Each of us has some control over finding joy (Truman G. Madsen)

“For it is not chance but choice that is involved here. Each of us has some control over finding joy. To paraphrase Elder Marion D. Hanks: “No matter how we live, there will be pain in this world. But misery is optional.” Think about it. Christ is against selfishness and sin – not because He is the giant spoilsport, but the other way around. He is against sin and selfishness because He is against despondency and melancholy and morbidity. He is against the shrinking of our capacity for fulfillment. On this He is the world’s leading expert. He knows. As the book of Hebrews has it, “For the joy that was set before him [He] endured the cross” (Hebrews 12:2). Whose joy did He envision? Ours. He saw beyond our sins and stupidities and our clumsy mistakes. He knows what we have within us to become. And having paid the awful price in blood, He is entitled to alert us to reality.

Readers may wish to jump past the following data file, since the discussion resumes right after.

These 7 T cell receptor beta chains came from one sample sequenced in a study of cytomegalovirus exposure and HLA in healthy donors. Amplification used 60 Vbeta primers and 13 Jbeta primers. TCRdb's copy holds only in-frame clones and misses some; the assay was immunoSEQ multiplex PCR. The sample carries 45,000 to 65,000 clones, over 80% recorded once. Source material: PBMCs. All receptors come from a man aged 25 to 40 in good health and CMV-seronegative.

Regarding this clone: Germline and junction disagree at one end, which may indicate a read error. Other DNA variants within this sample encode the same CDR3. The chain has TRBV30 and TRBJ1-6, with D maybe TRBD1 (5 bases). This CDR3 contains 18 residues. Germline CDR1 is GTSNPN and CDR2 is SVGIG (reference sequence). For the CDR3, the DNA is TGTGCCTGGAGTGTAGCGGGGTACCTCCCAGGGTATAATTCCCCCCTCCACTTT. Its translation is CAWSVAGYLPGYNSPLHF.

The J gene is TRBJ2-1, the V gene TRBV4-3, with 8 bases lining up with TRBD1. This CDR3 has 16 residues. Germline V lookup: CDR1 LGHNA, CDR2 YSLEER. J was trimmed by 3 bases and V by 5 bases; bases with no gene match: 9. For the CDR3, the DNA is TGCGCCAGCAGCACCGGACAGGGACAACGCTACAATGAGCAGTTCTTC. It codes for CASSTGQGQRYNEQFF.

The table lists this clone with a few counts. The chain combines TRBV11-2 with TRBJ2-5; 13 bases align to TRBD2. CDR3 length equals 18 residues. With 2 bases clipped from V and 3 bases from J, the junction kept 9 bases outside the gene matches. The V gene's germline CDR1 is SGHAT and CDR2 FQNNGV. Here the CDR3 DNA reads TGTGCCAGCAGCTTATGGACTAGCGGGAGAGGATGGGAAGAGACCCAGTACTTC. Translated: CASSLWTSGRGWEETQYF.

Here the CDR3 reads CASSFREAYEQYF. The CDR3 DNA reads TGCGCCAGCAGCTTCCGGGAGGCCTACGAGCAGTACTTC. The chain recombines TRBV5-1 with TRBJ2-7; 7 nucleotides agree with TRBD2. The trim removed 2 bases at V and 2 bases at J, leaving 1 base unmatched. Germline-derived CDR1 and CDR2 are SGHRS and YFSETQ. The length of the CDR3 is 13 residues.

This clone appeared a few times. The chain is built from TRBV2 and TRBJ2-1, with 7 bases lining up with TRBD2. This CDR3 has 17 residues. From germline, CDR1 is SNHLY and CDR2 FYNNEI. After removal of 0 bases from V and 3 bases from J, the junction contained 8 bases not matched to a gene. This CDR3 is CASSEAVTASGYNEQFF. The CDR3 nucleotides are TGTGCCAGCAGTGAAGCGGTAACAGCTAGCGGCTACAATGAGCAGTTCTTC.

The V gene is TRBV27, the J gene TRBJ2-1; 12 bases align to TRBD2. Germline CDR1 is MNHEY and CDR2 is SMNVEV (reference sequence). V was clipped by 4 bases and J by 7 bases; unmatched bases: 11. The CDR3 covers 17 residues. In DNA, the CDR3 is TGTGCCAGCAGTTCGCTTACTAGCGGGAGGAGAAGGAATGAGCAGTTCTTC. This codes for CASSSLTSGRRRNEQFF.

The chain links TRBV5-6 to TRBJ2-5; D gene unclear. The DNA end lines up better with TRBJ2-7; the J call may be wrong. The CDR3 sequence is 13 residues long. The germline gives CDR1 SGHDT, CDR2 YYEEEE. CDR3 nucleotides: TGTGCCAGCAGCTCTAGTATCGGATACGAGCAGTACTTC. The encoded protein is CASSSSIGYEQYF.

This changes the kinds of questions we ask of life. Instead of “What’s in it for me?” we ask, “What’s in it for those I love or should love?” Instead of “Why am I having such a hard time?” we ask, “Am I growing through my hard times? Can I see any meaning or purpose for the good of the kingdom in my struggle?” Instead of “How soon can I get what I want?” we ask, “Can I train my desires to be a better friend of Christ?” All these questions become prayers: “And however long it takes, dear Lord, stay with me.” 


Truman G. Madsen, The Joy of the Lord is Your Strength, BYU Devotional Address, November 2000

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